NBC’s technicians and stagehands built a map with states made out of translucent white plastic. Lights with colored gels illuminated a state in either red or blue based on the results. The color schemes were based on the American flag and the rosettes worn by the members of British Parliament — Labour Party red for the Democrats and blue for the Republicans in honor of the Conservative Tories.

The 14-foot-high and 24-foot-long map took up much of the back wall of Studio 8H, which recently had become the home of “Saturday Night Live.” The sketch show, only in its second season at the time, was exiled to NBC’s studio located in the less-than-glamorous Brooklyn neighborhood of Midwood for three weeks to make room for the preparations involved in the network’s “Decision 76” coverage.

“It’s enormous and it’s gorgeous,” anchor David Brinkley told his audience. (Can’t begin an election night without bragging about your latest toy.) “It was groundbreaking in that it was constantly on the screen,” said Manning’s son Douglas.

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“Now we’ve become accustomed to seeing visuals crawling across the lower third of the screen and everything else that was going on. This was a first step. You could draw your own conclusion on how things were evolving without the anchors having to utter a word.”

From there on out, it was a question of piling on additional details, like a pair of German princes feuding via increasingly rococo palace refurbishments. By 1980, NBC’s “election center” looked like the movie War Games. Also, graphics had reached such a wonderfully advanced state that you could flip the year’s logo around while it zoomed at the viewer!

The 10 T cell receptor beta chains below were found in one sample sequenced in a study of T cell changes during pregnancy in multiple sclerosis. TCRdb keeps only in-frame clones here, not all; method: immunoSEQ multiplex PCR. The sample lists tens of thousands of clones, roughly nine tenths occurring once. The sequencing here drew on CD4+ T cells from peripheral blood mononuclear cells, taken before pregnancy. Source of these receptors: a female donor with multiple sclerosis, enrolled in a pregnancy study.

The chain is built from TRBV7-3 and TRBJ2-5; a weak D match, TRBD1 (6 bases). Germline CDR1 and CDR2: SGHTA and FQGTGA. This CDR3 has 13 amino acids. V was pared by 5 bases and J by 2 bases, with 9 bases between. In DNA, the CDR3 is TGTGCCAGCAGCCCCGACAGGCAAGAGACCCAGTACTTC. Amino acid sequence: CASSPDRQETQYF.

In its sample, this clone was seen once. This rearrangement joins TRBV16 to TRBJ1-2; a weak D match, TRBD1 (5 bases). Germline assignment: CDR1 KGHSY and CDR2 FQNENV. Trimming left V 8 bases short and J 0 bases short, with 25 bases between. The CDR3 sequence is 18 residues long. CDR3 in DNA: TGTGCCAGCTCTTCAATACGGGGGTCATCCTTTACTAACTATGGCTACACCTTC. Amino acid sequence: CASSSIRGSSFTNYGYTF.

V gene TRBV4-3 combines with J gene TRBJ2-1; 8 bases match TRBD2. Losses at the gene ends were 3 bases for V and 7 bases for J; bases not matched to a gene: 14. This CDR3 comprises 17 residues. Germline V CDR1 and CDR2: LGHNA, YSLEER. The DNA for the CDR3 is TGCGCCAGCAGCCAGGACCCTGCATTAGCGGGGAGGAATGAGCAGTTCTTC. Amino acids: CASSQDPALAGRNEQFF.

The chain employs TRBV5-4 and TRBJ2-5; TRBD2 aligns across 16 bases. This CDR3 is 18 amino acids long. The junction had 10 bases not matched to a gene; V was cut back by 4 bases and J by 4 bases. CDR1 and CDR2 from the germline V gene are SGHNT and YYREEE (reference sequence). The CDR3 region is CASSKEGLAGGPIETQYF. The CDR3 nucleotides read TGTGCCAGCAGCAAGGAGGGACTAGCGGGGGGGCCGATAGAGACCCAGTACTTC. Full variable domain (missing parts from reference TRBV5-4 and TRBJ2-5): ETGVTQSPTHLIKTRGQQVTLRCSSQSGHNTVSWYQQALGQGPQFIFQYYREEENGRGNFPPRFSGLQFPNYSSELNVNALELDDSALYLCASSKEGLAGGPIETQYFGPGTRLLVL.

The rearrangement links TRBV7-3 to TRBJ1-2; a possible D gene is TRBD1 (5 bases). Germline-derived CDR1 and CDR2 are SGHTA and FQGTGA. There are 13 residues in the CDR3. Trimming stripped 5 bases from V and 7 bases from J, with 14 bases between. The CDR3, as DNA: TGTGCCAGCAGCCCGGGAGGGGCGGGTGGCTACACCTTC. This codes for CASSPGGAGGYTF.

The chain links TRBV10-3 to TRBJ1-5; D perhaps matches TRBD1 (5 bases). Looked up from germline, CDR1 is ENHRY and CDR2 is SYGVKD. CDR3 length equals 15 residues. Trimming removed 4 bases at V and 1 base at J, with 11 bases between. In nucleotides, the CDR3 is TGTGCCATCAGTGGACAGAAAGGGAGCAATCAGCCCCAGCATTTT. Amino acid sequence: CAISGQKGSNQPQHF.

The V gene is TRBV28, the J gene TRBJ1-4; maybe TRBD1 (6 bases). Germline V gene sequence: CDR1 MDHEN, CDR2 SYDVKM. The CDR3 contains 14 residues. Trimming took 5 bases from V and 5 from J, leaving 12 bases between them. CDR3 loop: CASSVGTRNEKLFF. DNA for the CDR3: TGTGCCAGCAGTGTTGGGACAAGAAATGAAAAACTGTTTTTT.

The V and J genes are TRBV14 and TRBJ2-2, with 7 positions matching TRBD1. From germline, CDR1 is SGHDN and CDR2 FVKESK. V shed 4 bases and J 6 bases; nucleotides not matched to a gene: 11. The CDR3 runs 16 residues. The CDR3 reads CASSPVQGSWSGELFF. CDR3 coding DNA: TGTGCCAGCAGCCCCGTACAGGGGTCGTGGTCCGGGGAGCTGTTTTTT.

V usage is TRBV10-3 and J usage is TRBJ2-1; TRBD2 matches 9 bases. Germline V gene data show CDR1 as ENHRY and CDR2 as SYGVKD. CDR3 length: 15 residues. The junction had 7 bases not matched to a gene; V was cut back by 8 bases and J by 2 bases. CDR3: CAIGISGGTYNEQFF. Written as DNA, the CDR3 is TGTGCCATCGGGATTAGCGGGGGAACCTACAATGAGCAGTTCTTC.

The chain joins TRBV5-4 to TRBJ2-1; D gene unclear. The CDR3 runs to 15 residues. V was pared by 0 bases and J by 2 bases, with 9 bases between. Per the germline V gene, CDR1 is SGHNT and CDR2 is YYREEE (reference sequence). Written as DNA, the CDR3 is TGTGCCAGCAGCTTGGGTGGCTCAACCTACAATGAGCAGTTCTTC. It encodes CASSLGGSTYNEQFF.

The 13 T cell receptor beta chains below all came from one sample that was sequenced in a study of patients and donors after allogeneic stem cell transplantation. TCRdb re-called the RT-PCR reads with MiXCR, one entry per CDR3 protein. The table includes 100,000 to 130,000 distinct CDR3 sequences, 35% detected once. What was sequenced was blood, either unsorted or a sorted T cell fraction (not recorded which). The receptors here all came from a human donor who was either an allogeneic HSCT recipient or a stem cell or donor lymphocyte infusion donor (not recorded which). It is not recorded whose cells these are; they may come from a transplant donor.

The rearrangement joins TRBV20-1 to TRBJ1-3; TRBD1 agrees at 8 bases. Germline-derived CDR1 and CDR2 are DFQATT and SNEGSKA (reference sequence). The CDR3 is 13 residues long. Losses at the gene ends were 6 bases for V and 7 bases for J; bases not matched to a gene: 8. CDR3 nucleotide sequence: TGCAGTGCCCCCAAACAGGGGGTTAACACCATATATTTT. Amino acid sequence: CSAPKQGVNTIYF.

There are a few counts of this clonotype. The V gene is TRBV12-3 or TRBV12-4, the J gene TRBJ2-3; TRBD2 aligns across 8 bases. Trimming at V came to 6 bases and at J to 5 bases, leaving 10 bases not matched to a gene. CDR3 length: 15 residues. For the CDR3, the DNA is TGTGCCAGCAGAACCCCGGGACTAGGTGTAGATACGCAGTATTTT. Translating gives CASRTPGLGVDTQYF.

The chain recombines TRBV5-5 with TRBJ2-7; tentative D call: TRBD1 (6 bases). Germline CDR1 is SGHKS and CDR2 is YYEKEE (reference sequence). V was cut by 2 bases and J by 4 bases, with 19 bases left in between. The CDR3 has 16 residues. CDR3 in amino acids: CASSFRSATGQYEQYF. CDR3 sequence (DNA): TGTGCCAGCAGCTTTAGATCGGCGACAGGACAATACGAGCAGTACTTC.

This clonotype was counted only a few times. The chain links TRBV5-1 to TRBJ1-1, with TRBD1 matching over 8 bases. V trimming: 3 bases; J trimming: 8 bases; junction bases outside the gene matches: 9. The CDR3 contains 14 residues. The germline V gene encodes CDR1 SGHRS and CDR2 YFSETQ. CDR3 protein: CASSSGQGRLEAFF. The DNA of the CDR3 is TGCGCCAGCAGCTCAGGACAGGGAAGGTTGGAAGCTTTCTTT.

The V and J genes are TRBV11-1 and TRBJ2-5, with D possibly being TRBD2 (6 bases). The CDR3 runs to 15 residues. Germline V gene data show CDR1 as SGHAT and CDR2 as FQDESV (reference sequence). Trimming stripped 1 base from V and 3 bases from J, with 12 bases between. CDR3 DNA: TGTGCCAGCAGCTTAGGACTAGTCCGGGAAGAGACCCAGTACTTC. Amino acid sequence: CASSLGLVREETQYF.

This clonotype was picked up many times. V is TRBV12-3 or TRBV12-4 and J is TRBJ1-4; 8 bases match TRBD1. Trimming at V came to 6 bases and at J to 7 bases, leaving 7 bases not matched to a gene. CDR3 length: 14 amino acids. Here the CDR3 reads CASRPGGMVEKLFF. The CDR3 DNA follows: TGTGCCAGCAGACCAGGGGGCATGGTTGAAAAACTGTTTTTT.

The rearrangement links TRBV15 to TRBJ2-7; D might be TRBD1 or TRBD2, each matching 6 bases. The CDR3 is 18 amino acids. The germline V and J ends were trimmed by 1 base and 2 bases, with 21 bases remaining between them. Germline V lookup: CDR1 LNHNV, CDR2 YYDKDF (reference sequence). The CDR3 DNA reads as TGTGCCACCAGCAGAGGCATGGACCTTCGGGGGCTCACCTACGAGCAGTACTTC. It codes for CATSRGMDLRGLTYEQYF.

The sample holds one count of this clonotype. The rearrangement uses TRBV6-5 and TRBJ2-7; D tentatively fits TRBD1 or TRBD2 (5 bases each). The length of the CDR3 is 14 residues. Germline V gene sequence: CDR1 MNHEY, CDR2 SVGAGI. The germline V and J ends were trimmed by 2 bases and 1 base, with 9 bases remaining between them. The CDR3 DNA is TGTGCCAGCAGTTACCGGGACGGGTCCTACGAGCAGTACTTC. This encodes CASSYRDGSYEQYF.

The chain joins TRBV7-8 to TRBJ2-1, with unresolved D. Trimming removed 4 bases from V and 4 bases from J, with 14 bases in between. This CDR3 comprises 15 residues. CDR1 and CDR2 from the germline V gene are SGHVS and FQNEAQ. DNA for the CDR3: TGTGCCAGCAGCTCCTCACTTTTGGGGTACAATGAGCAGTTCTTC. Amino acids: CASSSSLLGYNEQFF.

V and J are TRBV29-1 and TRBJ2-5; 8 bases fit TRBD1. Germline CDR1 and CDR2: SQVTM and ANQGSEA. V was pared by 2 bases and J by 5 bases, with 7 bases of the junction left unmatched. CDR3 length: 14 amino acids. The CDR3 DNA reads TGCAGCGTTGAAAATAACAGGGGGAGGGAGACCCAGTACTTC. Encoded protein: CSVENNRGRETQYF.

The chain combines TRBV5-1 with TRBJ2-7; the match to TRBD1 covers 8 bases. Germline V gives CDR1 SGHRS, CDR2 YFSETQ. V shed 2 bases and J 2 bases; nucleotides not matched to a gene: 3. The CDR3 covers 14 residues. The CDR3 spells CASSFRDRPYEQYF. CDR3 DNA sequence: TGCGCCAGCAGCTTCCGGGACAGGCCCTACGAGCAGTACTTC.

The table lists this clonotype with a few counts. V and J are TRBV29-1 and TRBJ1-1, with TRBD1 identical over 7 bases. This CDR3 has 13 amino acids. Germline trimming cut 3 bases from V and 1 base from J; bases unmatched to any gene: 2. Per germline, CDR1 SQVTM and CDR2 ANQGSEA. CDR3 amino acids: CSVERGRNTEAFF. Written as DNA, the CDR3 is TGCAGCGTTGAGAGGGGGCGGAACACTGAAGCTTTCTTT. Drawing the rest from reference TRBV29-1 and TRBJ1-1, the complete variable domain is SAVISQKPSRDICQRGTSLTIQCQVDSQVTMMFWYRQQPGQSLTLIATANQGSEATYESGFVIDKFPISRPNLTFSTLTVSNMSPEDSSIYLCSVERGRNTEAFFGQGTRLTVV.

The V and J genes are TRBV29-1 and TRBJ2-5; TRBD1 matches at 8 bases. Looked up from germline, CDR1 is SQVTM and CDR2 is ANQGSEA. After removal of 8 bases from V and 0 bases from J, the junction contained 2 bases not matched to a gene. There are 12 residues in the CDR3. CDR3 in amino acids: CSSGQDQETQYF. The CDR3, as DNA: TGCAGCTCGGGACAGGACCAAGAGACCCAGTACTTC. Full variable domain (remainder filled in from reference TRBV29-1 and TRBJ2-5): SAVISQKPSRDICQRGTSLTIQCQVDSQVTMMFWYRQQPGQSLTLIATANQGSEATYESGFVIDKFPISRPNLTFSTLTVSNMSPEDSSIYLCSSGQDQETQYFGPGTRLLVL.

By 1988 computers were so powerful that they could reveal electoral counts like turning over a tarot card.

Thanks in no small part to Peter Jennings’ choice of suit jacket, the 1992 ABC election set looked like a Bond villain’s lair.

Eventually, of course, the 24 hour cable news channels leapt into the fray, upping the competition and ensuring that everyone went to greater and greater heights of WTF. This is perhaps best exemplified by 2008—the year of the hologram. “I want you to watch what we’re about to do,” teased Wolf Blitzer, “because you’ve never seen anything like this on television.”

Reported CNN on its own damn hologram,

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It looked like a scene straight out of “Star Wars.” Here was Yellin, partially translucent with a glowing blue haze around her, appearing to materialize in thin air. She even referenced the classic movie on her own, saying, “It’s like I follow in the tradition of Princess Leia. It’s something else.”

Nowadays there’s so many layers of information on every frame it’s like trying to watch a damn Star Wars prequel. Is George Lucas directing? Is that why everything’s such so headache-inducingly dense with numbers and facts and figures and graphics and crawls?

Of course, these days the networks face bigger problems than where they’ll manage to cram in yet another set of numbers or how they’ll top whatever Westworld shenanigans their competitors deploy. The New York Times reports:

But as television news gears up for 2016’s big finale, an intense public distrust in the media is threatening the networks’ traditional role as election night scorekeeper.

There is a divided electorate, big segments of which are poised to question the veracity of Tuesday’s results. Donald J. Trump has refused to say if he will concede in the event of a projected defeat. And new digital competitors plan to break the usual election-night rules and issue real-time predictions long before polls close.

The era of Tim Russert’s famed whiteboard — when network anchors could serve as the ultimate authority on election results — has faded. And scrutiny on big media organizations on Tuesday, when 70 million people might tune in, is likely to be harsher than ever.

But what if it’s a really good hologram this time?